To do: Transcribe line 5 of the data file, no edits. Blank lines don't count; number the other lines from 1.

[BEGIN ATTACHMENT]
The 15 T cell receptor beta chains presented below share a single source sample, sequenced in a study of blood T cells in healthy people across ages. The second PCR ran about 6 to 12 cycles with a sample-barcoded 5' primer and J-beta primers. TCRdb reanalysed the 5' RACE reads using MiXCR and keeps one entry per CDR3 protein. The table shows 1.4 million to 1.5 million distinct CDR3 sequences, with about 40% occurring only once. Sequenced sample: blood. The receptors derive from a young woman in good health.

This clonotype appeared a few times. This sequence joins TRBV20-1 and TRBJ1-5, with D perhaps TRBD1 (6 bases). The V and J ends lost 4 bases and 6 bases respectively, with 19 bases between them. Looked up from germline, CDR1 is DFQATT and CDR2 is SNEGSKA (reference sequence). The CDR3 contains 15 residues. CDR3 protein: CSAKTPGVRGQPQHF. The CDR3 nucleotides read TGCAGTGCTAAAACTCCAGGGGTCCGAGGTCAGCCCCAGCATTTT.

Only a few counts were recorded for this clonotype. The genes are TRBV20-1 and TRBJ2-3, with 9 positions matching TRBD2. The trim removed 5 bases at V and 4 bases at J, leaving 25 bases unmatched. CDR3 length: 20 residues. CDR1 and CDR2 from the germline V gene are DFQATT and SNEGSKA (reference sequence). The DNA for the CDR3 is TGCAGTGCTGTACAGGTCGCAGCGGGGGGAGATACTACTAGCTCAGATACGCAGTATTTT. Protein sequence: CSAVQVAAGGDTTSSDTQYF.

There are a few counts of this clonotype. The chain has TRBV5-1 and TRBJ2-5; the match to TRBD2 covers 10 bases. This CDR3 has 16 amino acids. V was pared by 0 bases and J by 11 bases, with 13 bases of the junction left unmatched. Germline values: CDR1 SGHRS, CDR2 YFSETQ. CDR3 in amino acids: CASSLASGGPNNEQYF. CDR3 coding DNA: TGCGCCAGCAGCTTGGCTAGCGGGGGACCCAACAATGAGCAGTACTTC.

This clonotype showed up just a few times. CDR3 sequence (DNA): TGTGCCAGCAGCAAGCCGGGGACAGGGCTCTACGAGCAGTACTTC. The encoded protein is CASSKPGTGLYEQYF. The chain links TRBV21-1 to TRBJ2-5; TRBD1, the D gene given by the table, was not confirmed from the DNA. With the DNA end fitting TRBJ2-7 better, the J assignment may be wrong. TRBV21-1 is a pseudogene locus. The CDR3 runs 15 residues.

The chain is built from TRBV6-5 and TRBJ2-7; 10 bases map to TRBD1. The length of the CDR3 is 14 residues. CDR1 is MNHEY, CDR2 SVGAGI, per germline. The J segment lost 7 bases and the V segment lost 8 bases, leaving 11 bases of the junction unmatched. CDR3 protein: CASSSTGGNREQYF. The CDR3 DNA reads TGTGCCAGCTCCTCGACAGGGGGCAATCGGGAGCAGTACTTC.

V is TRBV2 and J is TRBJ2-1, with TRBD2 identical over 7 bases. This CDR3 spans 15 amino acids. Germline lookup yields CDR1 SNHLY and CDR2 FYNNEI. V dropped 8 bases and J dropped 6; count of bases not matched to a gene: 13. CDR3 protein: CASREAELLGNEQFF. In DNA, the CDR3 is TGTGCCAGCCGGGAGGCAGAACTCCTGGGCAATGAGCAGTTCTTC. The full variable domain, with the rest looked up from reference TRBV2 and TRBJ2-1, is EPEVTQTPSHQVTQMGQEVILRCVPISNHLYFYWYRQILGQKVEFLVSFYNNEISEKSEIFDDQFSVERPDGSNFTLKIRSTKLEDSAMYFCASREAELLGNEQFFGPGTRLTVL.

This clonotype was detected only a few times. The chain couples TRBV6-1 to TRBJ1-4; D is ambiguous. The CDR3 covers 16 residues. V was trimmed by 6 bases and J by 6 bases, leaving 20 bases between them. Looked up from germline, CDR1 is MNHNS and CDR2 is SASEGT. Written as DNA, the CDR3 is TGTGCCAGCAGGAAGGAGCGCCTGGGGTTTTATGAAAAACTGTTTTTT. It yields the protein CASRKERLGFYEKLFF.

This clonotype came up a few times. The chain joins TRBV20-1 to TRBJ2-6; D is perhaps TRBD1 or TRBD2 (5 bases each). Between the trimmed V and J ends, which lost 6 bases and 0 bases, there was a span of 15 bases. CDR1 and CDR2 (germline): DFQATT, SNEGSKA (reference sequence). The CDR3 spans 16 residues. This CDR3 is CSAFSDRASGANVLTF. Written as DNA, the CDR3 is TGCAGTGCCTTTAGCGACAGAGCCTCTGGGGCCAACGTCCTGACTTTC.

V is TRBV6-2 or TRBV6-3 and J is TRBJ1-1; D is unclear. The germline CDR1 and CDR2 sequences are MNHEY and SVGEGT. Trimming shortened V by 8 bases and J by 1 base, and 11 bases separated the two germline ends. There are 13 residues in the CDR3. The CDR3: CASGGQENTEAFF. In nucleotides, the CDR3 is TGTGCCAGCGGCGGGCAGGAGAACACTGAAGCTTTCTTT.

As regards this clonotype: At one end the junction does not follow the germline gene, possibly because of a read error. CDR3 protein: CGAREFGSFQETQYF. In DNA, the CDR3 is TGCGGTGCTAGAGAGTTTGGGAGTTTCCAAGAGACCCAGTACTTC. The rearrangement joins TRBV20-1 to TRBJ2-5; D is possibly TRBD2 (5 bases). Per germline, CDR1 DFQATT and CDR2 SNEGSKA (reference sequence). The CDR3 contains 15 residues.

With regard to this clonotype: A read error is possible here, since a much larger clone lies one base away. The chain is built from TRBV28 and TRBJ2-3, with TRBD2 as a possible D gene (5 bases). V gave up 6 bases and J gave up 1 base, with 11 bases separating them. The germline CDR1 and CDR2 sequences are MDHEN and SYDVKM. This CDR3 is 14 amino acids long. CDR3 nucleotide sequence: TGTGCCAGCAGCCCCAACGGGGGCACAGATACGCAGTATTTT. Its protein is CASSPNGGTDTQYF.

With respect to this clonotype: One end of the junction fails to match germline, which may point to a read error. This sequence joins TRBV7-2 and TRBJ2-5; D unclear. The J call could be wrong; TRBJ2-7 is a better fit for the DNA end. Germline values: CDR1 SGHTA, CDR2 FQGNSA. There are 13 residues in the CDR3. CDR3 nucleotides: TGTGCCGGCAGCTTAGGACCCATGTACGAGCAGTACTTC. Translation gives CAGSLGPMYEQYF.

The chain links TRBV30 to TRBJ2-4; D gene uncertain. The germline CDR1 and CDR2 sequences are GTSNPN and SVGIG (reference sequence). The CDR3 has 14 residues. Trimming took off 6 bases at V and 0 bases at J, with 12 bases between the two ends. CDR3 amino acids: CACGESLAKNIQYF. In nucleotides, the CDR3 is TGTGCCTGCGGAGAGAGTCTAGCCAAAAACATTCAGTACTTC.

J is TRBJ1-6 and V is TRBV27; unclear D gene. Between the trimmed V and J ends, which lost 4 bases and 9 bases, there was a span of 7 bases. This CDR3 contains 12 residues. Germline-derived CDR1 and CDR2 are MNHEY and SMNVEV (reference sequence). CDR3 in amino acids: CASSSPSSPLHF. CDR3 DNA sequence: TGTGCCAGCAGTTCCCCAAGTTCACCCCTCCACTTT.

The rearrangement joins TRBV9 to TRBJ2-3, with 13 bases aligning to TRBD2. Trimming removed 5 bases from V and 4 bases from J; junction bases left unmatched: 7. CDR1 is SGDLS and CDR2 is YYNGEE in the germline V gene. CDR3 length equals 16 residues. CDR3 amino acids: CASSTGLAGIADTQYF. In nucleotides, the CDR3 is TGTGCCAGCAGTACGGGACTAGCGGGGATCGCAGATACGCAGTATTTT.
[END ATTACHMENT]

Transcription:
This clonotype showed up just a few times. CDR3 sequence (DNA): TGTGCCAGCAGCAAGCCGGGGACAGGGCTCTACGAGCAGTACTTC. The encoded protein is CASSKPGTGLYEQYF. The chain links TRBV21-1 to TRBJ2-5; TRBD1, the D gene given by the table, was not confirmed from the DNA. With the DNA end fitting TRBJ2-7 better, the J assignment may be wrong. TRBV21-1 is a pseudogene locus. The CDR3 runs 15 residues.